Queen Elizabeth II famously heard of her father’s death and her accession to the throne on a royal visit to Kenya. Preparing to return to London – “only a child”, Winston Churchill was privately fretting of the new monarch – her spoken thoughts were for the retinue who had accompanied her to Kenya. She told one lady-in-waiting: “I’ve ruined everybody’s trip.” As far as her father’s death and its vast consequences for the rest of her natural life were concerned, her husband’s private secretary thought “her feelings were deep, deep inside her”. And there they, and almost all her other feelings, would stay for the next seven decades.
The British people’s feelings are another matter. The country has a complex relationship with its emotions. I always think politicians and many of our institutions are most frightened of the public having emotions. Perhaps they have a vested interest in portraying emotions as a kind of weakness, lying as they do in some uncharted realm beyond their control. The display of emotions is frequently regarded as a defeat. They are something to which we “give in”. It suits many people for us not to do so. And yet, why? Is this in our interests or theirs? Maybe we already know the answer.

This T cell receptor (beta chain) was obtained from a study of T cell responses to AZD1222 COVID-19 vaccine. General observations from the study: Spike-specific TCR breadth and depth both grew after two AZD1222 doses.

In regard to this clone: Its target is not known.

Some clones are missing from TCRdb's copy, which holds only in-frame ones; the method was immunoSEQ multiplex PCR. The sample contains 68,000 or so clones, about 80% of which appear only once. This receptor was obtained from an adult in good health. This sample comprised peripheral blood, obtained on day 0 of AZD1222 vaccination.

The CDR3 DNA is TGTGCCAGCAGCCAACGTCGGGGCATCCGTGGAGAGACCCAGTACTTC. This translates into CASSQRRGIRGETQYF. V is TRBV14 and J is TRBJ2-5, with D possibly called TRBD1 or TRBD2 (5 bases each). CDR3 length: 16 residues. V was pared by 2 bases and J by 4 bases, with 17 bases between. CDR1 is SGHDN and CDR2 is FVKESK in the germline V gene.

The emotional moment of the Queen’s death is only just beginning but will be far-reaching; its short-, medium- and long-term implications are fascinatingly – and for some, frighteningly – unpredictable. Not for everyone, of course – and there are many different emotions bubbling up. But the Queen’s long and constant chapter has closed at a moment of great uncertainty and gathering struggle for the country she reigned over for 70 years. It feels noteworthy that of her 15 prime ministers, four of them have turned up for audiences with her in the past six years alone. She was widely held to have embodied virtues whose absence in public life is increasingly evident. For some time, there has been a growing sense that the wheels are coming off all sorts of different machines – a feeling that we may not be watching the end of a season but the end of the whole series.